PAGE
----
Today I lead the club into the heart of Cheshire. The meet was fixed for 8am at Four Lane Ends. I only awoke at 8am! and in a terrific hurry I got ready, snatched a bit of breakfast, and joined the road, reaching the rendezvous at 8.30am. The club was waiting, and a few minutes later 13 of us started. This was not as large a turnout as I had expected, but it had just ceased raining, and the sky was dark and cloudy. Besides, not everyone takes kindly to an 8am start!
We soon got going via Atherton and Butts Bridge to Glazebury. Whilst crossing Chat Moss, the two Hindley chaps joined us, swelling our number to 15. The going was remarkably easy, and with a tandem to help us along, we made a fine pace over Warburton Bridge and through Heatley, climbing up to Broomedge, and joining the bylanes (which were in a muddy state) from High Legh. As the time was very early, I decided on a detour, so three miles beyond the latter village, we turned along a rutty track. At the entrance to this road is a signpost with the following legend printed on:
‘This road is closed to all,
Unless they wend their way to call
At Mill, or Green, or Arley Hall’.
Immediately we came to Arley Mere, a small but beautiful expanse of water, with an old world mill at one end and two or three rustic cottages nestling on the well-wooded banks. A short, muddy lane now took us to a small collection of old cottages, Arley Green, then a footpath through the park, another muddy road and we reached the pretty village of Arley. Such places as this I like to linger in on a summer evening, when the setting sun and lengthening shadows give one a tranquil, peaceful feeling. Here again is another rhyming signpost (they were composed by Egerton Warburton of Arley Hall). This one goes something like this:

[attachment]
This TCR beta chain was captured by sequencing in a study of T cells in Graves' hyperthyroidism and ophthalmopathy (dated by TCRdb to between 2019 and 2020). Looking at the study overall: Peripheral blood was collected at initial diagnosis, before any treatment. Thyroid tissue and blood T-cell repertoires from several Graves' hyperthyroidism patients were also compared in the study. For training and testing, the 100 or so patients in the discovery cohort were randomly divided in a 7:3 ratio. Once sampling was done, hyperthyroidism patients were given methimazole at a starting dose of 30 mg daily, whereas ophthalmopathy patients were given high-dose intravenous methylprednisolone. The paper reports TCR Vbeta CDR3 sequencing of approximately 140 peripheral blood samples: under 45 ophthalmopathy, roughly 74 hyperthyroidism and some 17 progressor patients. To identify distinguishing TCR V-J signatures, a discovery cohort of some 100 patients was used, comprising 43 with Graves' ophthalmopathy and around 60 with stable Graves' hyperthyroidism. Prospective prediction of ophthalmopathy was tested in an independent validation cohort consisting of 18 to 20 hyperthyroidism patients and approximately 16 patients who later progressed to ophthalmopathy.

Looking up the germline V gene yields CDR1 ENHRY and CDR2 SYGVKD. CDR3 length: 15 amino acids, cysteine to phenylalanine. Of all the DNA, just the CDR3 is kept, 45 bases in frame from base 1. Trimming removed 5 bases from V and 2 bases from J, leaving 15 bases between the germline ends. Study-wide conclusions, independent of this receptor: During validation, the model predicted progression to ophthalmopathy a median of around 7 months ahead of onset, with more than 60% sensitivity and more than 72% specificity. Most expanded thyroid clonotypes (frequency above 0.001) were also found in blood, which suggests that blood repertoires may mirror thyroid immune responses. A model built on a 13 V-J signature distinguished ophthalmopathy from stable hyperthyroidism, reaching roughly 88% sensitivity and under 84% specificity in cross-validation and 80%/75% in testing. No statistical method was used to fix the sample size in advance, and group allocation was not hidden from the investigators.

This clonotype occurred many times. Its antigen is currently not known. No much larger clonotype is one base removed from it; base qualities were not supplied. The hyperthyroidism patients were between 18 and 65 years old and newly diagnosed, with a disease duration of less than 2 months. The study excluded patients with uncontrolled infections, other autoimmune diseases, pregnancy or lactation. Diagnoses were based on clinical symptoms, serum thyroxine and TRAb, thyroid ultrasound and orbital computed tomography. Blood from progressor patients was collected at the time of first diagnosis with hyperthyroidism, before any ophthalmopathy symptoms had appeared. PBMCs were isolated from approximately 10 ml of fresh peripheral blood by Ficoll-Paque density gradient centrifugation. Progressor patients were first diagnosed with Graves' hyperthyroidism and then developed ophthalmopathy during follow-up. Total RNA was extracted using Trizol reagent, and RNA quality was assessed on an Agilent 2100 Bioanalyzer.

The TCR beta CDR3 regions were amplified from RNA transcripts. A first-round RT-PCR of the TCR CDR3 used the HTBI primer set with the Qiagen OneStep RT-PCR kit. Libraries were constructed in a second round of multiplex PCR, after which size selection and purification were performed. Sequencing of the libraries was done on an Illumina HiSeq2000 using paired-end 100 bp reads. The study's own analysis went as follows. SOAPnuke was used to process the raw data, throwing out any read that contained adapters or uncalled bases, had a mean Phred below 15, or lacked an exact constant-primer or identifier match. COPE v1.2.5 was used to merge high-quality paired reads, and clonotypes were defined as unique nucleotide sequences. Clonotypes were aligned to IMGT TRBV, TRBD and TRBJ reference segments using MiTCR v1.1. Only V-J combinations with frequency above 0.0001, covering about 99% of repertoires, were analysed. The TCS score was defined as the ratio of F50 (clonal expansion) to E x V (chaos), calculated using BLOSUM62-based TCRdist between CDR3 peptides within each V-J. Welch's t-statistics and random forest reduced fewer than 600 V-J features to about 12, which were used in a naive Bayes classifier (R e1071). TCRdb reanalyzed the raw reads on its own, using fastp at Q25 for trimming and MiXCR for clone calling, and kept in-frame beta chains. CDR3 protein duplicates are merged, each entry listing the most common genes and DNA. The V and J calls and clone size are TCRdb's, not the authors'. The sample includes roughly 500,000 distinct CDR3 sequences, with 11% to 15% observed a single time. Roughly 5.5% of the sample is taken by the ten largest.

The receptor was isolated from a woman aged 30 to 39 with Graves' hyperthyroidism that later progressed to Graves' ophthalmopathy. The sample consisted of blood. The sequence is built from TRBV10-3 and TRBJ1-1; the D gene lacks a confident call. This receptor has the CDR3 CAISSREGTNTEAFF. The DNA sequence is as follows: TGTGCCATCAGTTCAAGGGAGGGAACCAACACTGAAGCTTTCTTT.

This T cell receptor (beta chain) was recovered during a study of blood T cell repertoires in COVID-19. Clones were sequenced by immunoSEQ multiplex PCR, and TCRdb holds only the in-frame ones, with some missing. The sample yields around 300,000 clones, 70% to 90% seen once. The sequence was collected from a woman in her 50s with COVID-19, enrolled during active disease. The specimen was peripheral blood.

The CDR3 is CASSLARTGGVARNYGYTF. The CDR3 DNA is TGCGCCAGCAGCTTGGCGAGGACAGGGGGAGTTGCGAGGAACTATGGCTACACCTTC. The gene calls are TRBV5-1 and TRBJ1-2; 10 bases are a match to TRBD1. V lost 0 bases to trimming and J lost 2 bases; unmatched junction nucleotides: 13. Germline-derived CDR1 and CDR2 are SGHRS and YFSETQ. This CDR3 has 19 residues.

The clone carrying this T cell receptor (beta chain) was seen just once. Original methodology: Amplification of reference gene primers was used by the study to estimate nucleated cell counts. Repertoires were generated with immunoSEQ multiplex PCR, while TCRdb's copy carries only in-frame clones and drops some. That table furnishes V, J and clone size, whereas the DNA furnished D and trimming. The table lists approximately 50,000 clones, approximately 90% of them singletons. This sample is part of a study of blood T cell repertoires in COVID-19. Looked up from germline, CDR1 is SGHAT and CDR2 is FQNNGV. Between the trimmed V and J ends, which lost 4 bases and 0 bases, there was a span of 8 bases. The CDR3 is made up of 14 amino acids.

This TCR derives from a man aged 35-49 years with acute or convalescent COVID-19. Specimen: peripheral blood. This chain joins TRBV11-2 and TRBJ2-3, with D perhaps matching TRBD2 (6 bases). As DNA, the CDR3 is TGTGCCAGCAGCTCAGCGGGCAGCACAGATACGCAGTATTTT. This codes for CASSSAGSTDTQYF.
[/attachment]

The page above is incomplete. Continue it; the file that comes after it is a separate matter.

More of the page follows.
‘No cartway save on sufferance here,
For horse and foot the road is clear
To Lymm, Hoo Green, and Arley Mere’.
I suppose he wrote them before the days of cycles – or he might have added something to the effect that it is quite possible to take a cycle along. Then we entered Arley Park again, cutting right across towards Great Budworth.
Here an accident happened. One of the Hindley chaps got stuck in the mud, and tried to wrench his handlebars round with the result that his front wheel doubled up! He was riding on Endrick rims, and they are noted for their delicacy. We straightened it on the parapet of a bridge, and made such a good job of it that there was only the slightest signs of buckle in it! He carried on with it, and it never showed signs of the accident after that! One thing about Endricks, they can be trued up on the road!
After that we soon reached Great Budworth, that ideal English rural village, then across to Comberbach, with Budworth Mere (or Llyn Budworth!) on our left, and the main road to the huge chemical works at Winnington in the valley of the Weaver. Passing that war-time housing scheme, we climbed uphill, reaching at length the Chester road at Hartford. The supreme humorist of the section was at his best that day, keeping us all in the merriest of moods. The owner of the Endricks came in for a heap of chipping. Just above Sandiway, we turned along a pretty lane to Whitegate, and across Vale Royal to the Winsford road. More byways, the Little Budworth church came into view, and in a few minutes we were stopping at the Red Lion, a typical Cheshire Inn, at 11.40am.